There is a scene toward the end of Ian McEwan’s new novel, Machines Like Me, when the narrator, Charlie, is pushing his lifelike prototype robot, Adam, in a wheelchair through a demonstration in Trafalgar Square. The demonstrators are protesting about everything under the sun – “poverty, unemployment, housing, healthcare, education, crime, race, gender, climate, opportunity”. The suggestion being presented by McEwan and his narrator, however, is that here, unnoticed in their midst, is the one thing they should be most concerned about: a man-made intelligence greater than their own.
There is a Cassandra tendency in McEwan’s fiction. His domestic dramas routinely play out against a backdrop of threatened doom. Since the portent-laden meditation on war and terrorism, Saturday, in 2005, he has also turned his gimlet attention to climate change in Solar. The opening lines of that novel – “He was running out of time. Everyone was, it was the general condition…” – have sometimes sounded like his fiction’s statement of intent. The New Yorker called his work “the art of unease”.
It was perhaps, I suggested to him one afternoon a couple of weeks ago, therefore only a matter of time before he got around to the looming ethical anxieties of artificial intelligence.
Literary pilgrims to Paris, however ardent, tend toward crises of faith. A whole genre has flowed from the deflated hopes of writers who once believed the muse to be Gallic, living in a garret, and partial to Americans abroad. Of course, American writers don’t have a monopoly on disappointment about Paris. Tourists from around the world complain about the rude shock—now dubbed “Paris Syndrome”—of their fantasies crashing into the city’s prosaic reality. It’s a lesson in the perils of idealization.
For those of us who live in the French capital, it’s more complicated, as are most long-term relationships. I regularly cycle through devotion and disillusionment, witnessing how the city’s beauty and the ugly commodification of that beauty coexist, how its idyllic myths mingle with its sometimes bloody history. I’ve also come to see how the city is like any other, with the same simmering cultural tensions and socioeconomic issues as any metropolis.
Fifty years ago, in April 1969, I ran my first road race, and it was no local fun run or 5K. I decided to run the biggest road race there was: the Boston Marathon. I had no idea if I could finish the 26.2-mile grind, but I thought I should at least give myself a big challenge.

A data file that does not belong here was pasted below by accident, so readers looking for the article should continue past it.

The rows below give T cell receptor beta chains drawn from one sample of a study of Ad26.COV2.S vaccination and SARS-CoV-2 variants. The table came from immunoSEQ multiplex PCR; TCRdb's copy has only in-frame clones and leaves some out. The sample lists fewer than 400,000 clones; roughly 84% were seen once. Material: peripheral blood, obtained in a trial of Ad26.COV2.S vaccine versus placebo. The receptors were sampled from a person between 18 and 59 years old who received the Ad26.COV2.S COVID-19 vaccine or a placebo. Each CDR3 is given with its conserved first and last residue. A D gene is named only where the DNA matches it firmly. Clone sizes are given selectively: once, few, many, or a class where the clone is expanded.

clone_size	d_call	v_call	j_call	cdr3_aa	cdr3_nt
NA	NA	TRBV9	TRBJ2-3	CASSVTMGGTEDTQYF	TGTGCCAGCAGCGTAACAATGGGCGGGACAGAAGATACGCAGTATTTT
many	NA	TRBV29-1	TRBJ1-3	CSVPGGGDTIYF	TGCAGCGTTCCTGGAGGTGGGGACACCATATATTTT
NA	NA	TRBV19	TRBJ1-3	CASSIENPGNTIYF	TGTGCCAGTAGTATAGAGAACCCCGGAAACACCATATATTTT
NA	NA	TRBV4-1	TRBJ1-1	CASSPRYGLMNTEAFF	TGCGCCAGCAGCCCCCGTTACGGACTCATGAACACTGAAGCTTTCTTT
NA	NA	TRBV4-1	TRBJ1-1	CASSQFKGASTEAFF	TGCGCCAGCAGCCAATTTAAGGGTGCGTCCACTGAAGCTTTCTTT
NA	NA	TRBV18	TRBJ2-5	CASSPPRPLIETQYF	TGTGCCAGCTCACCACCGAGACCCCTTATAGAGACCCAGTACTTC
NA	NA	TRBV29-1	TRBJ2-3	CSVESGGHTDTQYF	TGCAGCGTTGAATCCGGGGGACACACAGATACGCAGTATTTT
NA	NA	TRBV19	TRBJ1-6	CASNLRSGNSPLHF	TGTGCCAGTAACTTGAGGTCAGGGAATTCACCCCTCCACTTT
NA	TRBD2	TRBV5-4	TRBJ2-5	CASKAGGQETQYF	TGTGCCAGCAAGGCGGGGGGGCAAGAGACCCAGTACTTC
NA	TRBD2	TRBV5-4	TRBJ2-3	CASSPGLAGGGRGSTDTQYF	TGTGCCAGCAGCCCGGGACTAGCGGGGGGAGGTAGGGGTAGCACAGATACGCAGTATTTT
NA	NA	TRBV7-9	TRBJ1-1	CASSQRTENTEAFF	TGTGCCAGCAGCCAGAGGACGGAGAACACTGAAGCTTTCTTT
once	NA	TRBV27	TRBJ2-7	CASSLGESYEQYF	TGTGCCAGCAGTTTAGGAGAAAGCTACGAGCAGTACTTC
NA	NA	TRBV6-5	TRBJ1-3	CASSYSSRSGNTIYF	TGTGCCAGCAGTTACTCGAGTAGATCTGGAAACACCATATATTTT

I chose Boston in part because I didn’t know any better, and mostly because the world of running was very different back then. There were few runners and fewer races — only a handful of marathons across the country.
Back then, Boston did not require runners to meet a qualifying standard. I was 34, and to run Boston you only had to send the race organizers $2 and a physician’s letter stating that you were healthy enough to run 26.2 miles. Since my longest training run had been 13 miles, I’m not sure how my doctor established my readiness, but he did.
Back in the early 2010s, Beijing comic artist Yan Cong (a pseudonym that translates to “chimney”) was told by printers that they wouldn’t wouldn’t publish any of his books with nudity in them. Both irritated and inspired, he decided to respond to the censorship with an anthology in which all the main characters were nude. Naked Body, published in Chinese in 2014, highlighted the humour, loopiness, horniness and astonishing breadth of the Chinese alternative comics scene. It is finally due to be published in English this year.
I Am God is an almost outrageously charming book. In the first of his seven novels to be published in English, Giacomo Sartori takes a simple, playful premise and sets the universe crazily spinning. The Italian writer has conjured up a delicious, comical stream of omniconsciousness: a pensive diary by the original omniscient narrator, God. Sartori’s God, a being of authentic complexity and paradoxical humanity, of both otherworldly dignity and satirical absurdity, is an irresistible character. He is also in love.
Appeasement, the fatal delusion that Nazi Germany could be contained by buying it off with concessions, was the most momentous British mistake of the 20th century. In the memorable phrase of Lord Hugh Cecil, it was like “scratching a crocodile’s head in the hope of making it purr”. All involved had their reputations blighted to the grave and beyond. It vindicated the anti-appeasement minority, notably Winston Churchill, who had grasped that the real choice was between “war now or war later”. The alleged lessons have been invoked in many subsequent crises, from the Korean war to the Syrian conflict. Memories of appeasement inform and misinform Brexit arguments. The story has relevance in our own age as dictatorships once again confront the democracies.
So it is timely to take a fresh look at what happened in the 1930s. The tale is a complex one, with many moving parts and personalities. To this tricky challenge, Tim Bouverie rises superbly. His narrative is well constructed and fluently written. He excels at capturing the atmosphere and conveying the debates in the dining clubs, drawing rooms and society playgrounds of interwar Britain. He addresses the issues with clarity of expression and judgment. There are convincing sketches of the principals along with a seasoning of entertainment from a cast of eccentric and gruesome secondary characters in the plot. The author is unsparing about the guilty parties while always careful to put them in context.